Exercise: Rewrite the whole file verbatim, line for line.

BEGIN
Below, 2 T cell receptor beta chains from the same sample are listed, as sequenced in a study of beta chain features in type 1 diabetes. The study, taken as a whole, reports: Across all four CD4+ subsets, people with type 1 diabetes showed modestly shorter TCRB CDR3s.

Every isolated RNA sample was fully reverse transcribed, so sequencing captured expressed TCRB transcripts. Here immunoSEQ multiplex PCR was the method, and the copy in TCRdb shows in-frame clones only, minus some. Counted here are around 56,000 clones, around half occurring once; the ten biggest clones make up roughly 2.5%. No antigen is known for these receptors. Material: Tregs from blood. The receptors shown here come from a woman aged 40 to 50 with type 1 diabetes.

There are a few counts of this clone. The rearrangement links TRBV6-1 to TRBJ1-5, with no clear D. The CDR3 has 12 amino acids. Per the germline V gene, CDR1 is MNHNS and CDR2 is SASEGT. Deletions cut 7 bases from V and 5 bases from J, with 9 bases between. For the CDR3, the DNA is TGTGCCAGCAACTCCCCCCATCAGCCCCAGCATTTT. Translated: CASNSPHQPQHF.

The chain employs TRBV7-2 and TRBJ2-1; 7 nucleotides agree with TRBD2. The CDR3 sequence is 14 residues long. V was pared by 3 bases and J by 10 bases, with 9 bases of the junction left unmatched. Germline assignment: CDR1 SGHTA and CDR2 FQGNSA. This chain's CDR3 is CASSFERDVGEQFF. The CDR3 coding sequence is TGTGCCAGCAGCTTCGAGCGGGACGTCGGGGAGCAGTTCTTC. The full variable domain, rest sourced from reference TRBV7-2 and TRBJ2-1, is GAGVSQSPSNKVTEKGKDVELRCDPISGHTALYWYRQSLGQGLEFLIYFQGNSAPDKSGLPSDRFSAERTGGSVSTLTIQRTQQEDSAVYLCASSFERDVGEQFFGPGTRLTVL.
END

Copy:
Below, 2 T cell receptor beta chains from the same sample are listed, as sequenced in a study of beta chain features in type 1 diabetes. The study, taken as a whole, reports: Across all four CD4+ subsets, people with type 1 diabetes showed modestly shorter TCRB CDR3s.

Every isolated RNA sample was fully reverse transcribed, so sequencing captured expressed TCRB transcripts. Here immunoSEQ multiplex PCR was the method, and the copy in TCRdb shows in-frame clones only, minus some. Counted here are around 56,000 clones, around half occurring once; the ten biggest clones make up roughly 2.5%. No antigen is known for these receptors. Material: Tregs from blood. The receptors shown here come from a woman aged 40 to 50 with type 1 diabetes.

There are a few counts of this clone. The rearrangement links TRBV6-1 to TRBJ1-5, with no clear D. The CDR3 has 12 amino acids. Per the germline V gene, CDR1 is MNHNS and CDR2 is SASEGT. Deletions cut 7 bases from V and 5 bases from J, with 9 bases between. For the CDR3, the DNA is TGTGCCAGCAACTCCCCCCATCAGCCCCAGCATTTT. Translated: CASNSPHQPQHF.

The chain employs TRBV7-2 and TRBJ2-1; 7 nucleotides agree with TRBD2. The CDR3 sequence is 14 residues long. V was pared by 3 bases and J by 10 bases, with 9 bases of the junction left unmatched. Germline assignment: CDR1 SGHTA and CDR2 FQGNSA. This chain's CDR3 is CASSFERDVGEQFF. The CDR3 coding sequence is TGTGCCAGCAGCTTCGAGCGGGACGTCGGGGAGCAGTTCTTC. The full variable domain, rest sourced from reference TRBV7-2 and TRBJ2-1, is GAGVSQSPSNKVTEKGKDVELRCDPISGHTALYWYRQSLGQGLEFLIYFQGNSAPDKSGLPSDRFSAERTGGSVSTLTIQRTQQEDSAVYLCASSFERDVGEQFFGPGTRLTVL.